Malvertising targeting IoT devices connected to smart home networks
A global-scale malvertising attack aimed specifically at home-network based IoT devices has been uncovered by global cybersecurity firm GeoEdge.
Working in cooperation with the company's AdTech partners InMobi and Verve Group, GeoEdge's security researchers identified both the attack vector as well its origins from bad actors in Slovenia and Ukraine.
Market research firm IoT Analytics forecasts more than 30 billion IoT device connections worldwide by 2025, making home and industrial IoT an extremely attractive and vulnerable frontier for malvertisers.
"GeoEdge's patented behavioural code analysis technology and advanced malware detection capabilities detected these online ads covertly injecting malware into smart-home IoT devices," says GeoEdge chief executive Amnon Siev.
"With the collaboration between InMobi and Verve, we exposed the origin, infrastructure and global scale of these attacks," he says.
"This joint mission is built on trust and a deep understanding of the threat landscape which has enabled us to create a new standard for user protection."
Malvertising, or malicious advertising, spreads malware through the injection of malicious code into online display ads via online advertising networks, exposing user networks and connected devices to the potential risk of infection. Advertising networks are generally unaware they are serving malicious content and in the cases discovered by GeoEdge, users targeted with the attack aren't even required to click on the infected ad or navigate to a malicious page to initiate the attack on home network devices.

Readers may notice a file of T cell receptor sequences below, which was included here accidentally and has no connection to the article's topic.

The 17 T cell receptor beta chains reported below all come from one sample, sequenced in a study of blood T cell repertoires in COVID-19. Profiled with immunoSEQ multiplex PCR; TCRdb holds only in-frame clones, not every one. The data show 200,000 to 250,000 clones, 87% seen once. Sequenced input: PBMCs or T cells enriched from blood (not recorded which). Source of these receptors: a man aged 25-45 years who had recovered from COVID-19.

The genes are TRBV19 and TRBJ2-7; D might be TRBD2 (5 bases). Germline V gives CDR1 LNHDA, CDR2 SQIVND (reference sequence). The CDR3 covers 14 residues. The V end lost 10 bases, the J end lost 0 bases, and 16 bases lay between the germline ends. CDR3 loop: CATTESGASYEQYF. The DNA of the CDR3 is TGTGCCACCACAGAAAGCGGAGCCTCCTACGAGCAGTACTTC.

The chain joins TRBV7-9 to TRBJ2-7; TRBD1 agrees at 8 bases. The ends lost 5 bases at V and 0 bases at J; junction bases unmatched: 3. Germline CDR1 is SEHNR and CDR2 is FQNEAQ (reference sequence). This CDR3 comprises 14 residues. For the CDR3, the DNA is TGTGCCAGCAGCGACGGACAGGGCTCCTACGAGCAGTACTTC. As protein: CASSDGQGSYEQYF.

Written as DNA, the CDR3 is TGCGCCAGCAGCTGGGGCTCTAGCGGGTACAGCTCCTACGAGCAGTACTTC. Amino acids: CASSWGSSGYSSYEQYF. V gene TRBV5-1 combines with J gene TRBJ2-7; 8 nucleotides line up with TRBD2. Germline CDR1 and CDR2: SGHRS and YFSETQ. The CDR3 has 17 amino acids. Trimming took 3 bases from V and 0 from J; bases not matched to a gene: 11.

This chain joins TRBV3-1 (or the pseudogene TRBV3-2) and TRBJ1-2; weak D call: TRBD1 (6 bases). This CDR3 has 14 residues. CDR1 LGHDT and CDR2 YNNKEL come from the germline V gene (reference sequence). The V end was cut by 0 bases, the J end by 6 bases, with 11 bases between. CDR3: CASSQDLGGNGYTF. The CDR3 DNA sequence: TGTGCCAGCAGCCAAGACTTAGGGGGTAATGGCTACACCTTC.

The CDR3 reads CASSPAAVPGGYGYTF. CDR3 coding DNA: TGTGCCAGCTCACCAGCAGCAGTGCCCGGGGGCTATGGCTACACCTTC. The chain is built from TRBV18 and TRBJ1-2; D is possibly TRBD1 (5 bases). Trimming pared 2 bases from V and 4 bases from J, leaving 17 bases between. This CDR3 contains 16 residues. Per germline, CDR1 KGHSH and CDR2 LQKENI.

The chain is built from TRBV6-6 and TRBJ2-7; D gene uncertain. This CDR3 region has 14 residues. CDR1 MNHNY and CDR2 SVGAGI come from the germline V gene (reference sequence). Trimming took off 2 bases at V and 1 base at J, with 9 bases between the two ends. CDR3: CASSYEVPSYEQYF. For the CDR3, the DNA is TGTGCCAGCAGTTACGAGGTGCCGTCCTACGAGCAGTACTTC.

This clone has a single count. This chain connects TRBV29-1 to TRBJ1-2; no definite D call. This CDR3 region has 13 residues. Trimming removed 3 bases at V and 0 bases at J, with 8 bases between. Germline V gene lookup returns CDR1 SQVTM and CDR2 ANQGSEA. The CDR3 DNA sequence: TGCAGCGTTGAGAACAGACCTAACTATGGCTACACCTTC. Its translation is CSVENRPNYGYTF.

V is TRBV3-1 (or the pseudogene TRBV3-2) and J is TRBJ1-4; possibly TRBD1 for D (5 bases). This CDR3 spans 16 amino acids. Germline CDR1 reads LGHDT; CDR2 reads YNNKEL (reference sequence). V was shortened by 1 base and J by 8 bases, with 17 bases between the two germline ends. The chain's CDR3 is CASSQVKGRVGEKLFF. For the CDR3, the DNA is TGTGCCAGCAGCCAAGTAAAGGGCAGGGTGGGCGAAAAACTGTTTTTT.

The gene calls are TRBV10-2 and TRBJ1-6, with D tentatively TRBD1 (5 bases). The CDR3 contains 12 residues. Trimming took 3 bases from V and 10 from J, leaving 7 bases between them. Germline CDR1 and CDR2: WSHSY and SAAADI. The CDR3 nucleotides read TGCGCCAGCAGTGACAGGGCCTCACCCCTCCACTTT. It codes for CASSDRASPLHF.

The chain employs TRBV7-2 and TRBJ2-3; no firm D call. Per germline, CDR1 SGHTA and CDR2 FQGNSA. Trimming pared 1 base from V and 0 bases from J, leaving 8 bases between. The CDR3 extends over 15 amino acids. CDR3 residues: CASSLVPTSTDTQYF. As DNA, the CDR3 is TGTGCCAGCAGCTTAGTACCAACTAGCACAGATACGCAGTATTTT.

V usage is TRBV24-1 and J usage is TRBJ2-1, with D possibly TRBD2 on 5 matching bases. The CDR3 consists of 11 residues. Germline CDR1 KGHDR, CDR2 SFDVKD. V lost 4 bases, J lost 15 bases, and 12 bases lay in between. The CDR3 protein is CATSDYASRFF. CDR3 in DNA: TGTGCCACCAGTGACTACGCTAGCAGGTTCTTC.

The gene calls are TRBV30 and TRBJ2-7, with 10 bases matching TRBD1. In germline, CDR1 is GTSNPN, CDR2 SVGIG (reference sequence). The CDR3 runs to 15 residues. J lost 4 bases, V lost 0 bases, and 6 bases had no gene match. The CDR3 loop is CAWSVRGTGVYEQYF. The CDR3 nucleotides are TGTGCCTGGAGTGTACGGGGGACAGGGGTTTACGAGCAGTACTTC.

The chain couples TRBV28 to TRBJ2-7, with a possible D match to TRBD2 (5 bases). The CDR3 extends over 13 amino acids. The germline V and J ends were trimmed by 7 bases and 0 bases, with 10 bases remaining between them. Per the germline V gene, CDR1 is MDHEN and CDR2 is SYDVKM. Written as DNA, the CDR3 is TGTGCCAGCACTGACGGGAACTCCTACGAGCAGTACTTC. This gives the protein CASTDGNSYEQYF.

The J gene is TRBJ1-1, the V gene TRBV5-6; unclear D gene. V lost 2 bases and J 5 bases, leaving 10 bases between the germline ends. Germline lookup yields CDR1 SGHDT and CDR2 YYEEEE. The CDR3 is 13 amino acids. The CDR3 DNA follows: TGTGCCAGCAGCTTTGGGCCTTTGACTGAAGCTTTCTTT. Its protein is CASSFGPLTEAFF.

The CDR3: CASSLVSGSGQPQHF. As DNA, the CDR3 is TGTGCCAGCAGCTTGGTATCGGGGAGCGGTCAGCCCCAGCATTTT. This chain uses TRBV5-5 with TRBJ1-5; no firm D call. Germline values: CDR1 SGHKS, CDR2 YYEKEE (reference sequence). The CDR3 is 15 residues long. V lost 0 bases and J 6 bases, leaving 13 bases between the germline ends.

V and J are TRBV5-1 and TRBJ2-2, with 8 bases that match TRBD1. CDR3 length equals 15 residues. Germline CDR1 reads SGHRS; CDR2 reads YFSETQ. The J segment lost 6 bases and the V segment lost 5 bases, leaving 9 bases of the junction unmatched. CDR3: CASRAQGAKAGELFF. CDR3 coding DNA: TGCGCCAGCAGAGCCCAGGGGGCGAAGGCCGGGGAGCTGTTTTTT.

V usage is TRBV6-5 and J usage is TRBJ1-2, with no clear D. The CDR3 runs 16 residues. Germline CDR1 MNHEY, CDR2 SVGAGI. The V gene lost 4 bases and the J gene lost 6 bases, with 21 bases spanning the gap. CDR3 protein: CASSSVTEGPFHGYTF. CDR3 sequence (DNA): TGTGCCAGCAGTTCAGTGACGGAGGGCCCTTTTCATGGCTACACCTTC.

"Digital advertising continues to capture a larger share of marketing budgets for companies large and small and as with that growth comes potential risks," says Kunal Nagpal, SVP and GM, Publisher Platform and Exchange atInMobi.
"It is critical that we have the checks and balances to identify and contain potential malicious threats before they can infect users' devices," he says.
"Our collaboration with GeoEdge enhances user protection across the advertising ecosystem through advanced real-time detection, ensures the delivery of safe ads to our global partners and helps us maintain quality and user trust."
The impacts of the broad IoT attack revealed in GeoEdge's research include the ability to manipulate IoT devices, download apps without users consent, and risks theft of personal information and monetary instruments as well as tampering with home systems such as smart locks and surveillance cameras.
To block such attacks, GeoEdge notes that antivirus apps and even firewalls are not sufficient, making it necessary to continuously block infected ads in real-time to prevent them from being rendered and presented to users.
"As we work to maintain a clean and transparent ecosystem, the ad security landscape constantly evolves, introducing new cybersecurity risks which require innovative solutions," adds Pieter de Zwart, VP of Engineering at GeoEdge partner Verve Group.
We are committed to ensuring a safe advertising experience and partnering with key industry players enables us fulfill that mission."